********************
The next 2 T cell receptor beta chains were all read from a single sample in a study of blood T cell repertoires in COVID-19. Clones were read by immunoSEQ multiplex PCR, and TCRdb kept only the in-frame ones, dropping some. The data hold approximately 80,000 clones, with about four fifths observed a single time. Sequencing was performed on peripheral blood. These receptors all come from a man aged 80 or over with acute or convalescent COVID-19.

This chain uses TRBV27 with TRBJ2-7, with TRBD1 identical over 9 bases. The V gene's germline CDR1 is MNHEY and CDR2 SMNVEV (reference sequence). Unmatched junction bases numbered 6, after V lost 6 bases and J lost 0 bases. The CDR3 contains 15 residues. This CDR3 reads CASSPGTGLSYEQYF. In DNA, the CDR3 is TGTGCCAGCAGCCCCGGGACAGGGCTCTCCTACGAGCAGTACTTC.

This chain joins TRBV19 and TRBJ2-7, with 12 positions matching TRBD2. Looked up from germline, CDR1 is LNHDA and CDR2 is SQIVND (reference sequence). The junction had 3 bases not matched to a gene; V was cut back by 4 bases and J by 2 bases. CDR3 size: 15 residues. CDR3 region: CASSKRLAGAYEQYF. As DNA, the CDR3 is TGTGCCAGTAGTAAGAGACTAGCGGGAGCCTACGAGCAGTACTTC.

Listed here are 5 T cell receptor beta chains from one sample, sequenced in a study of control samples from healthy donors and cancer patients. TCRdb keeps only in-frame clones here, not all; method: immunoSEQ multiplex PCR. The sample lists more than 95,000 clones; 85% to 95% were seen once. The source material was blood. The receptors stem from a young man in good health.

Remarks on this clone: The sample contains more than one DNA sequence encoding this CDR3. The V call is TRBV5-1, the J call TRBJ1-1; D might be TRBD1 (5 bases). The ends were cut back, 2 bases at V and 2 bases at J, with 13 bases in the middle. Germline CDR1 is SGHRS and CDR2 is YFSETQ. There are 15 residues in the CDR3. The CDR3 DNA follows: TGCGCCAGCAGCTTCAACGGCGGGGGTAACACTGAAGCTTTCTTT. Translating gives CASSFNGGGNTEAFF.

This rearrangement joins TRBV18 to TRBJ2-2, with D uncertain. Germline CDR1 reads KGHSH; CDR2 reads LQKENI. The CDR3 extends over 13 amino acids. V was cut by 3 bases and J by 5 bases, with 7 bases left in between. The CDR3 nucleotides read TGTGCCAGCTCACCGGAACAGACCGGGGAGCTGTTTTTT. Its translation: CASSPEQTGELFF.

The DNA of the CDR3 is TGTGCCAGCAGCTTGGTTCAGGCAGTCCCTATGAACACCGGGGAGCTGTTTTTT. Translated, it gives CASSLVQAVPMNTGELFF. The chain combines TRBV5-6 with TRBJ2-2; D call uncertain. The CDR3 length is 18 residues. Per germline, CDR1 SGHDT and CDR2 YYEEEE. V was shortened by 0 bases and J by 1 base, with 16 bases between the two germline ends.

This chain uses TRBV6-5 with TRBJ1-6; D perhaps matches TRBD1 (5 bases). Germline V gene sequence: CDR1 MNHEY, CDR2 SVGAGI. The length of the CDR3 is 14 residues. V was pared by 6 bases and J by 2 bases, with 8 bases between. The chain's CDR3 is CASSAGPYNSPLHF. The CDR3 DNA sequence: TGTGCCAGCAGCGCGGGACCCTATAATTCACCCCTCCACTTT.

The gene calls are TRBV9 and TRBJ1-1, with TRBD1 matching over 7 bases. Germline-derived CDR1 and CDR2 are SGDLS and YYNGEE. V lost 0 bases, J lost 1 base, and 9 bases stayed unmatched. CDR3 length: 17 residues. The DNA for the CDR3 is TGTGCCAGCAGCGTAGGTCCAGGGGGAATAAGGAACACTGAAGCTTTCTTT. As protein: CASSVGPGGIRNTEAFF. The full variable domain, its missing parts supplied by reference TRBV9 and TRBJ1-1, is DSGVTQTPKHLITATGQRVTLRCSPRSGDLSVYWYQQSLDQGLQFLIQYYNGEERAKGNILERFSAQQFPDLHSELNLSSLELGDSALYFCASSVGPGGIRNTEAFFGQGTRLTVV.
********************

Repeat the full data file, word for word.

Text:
The next 2 T cell receptor beta chains were all read from a single sample in a study of blood T cell repertoires in COVID-19. Clones were read by immunoSEQ multiplex PCR, and TCRdb kept only the in-frame ones, dropping some. The data hold approximately 80,000 clones, with about four fifths observed a single time. Sequencing was performed on peripheral blood. These receptors all come from a man aged 80 or over with acute or convalescent COVID-19.

This chain uses TRBV27 with TRBJ2-7, with TRBD1 identical over 9 bases. The V gene's germline CDR1 is MNHEY and CDR2 SMNVEV (reference sequence). Unmatched junction bases numbered 6, after V lost 6 bases and J lost 0 bases. The CDR3 contains 15 residues. This CDR3 reads CASSPGTGLSYEQYF. In DNA, the CDR3 is TGTGCCAGCAGCCCCGGGACAGGGCTCTCCTACGAGCAGTACTTC.

This chain joins TRBV19 and TRBJ2-7, with 12 positions matching TRBD2. Looked up from germline, CDR1 is LNHDA and CDR2 is SQIVND (reference sequence). The junction had 3 bases not matched to a gene; V was cut back by 4 bases and J by 2 bases. CDR3 size: 15 residues. CDR3 region: CASSKRLAGAYEQYF. As DNA, the CDR3 is TGTGCCAGTAGTAAGAGACTAGCGGGAGCCTACGAGCAGTACTTC.

Listed here are 5 T cell receptor beta chains from one sample, sequenced in a study of control samples from healthy donors and cancer patients. TCRdb keeps only in-frame clones here, not all; method: immunoSEQ multiplex PCR. The sample lists more than 95,000 clones; 85% to 95% were seen once. The source material was blood. The receptors stem from a young man in good health.

Remarks on this clone: The sample contains more than one DNA sequence encoding this CDR3. The V call is TRBV5-1, the J call TRBJ1-1; D might be TRBD1 (5 bases). The ends were cut back, 2 bases at V and 2 bases at J, with 13 bases in the middle. Germline CDR1 is SGHRS and CDR2 is YFSETQ. There are 15 residues in the CDR3. The CDR3 DNA follows: TGCGCCAGCAGCTTCAACGGCGGGGGTAACACTGAAGCTTTCTTT. Translating gives CASSFNGGGNTEAFF.

This rearrangement joins TRBV18 to TRBJ2-2, with D uncertain. Germline CDR1 reads KGHSH; CDR2 reads LQKENI. The CDR3 extends over 13 amino acids. V was cut by 3 bases and J by 5 bases, with 7 bases left in between. The CDR3 nucleotides read TGTGCCAGCTCACCGGAACAGACCGGGGAGCTGTTTTTT. Its translation: CASSPEQTGELFF.

The DNA of the CDR3 is TGTGCCAGCAGCTTGGTTCAGGCAGTCCCTATGAACACCGGGGAGCTGTTTTTT. Translated, it gives CASSLVQAVPMNTGELFF. The chain combines TRBV5-6 with TRBJ2-2; D call uncertain. The CDR3 length is 18 residues. Per germline, CDR1 SGHDT and CDR2 YYEEEE. V was shortened by 0 bases and J by 1 base, with 16 bases between the two germline ends.

This chain uses TRBV6-5 with TRBJ1-6; D perhaps matches TRBD1 (5 bases). Germline V gene sequence: CDR1 MNHEY, CDR2 SVGAGI. The length of the CDR3 is 14 residues. V was pared by 6 bases and J by 2 bases, with 8 bases between. The chain's CDR3 is CASSAGPYNSPLHF. The CDR3 DNA sequence: TGTGCCAGCAGCGCGGGACCCTATAATTCACCCCTCCACTTT.

The gene calls are TRBV9 and TRBJ1-1, with TRBD1 matching over 7 bases. Germline-derived CDR1 and CDR2 are SGDLS and YYNGEE. V lost 0 bases, J lost 1 base, and 9 bases stayed unmatched. CDR3 length: 17 residues. The DNA for the CDR3 is TGTGCCAGCAGCGTAGGTCCAGGGGGAATAAGGAACACTGAAGCTTTCTTT. As protein: CASSVGPGGIRNTEAFF. The full variable domain, its missing parts supplied by reference TRBV9 and TRBJ1-1, is DSGVTQTPKHLITATGQRVTLRCSPRSGDLSVYWYQQSLDQGLQFLIQYYNGEERAKGNILERFSAQQFPDLHSELNLSSLELGDSALYFCASSVGPGGIRNTEAFFGQGTRLTVV.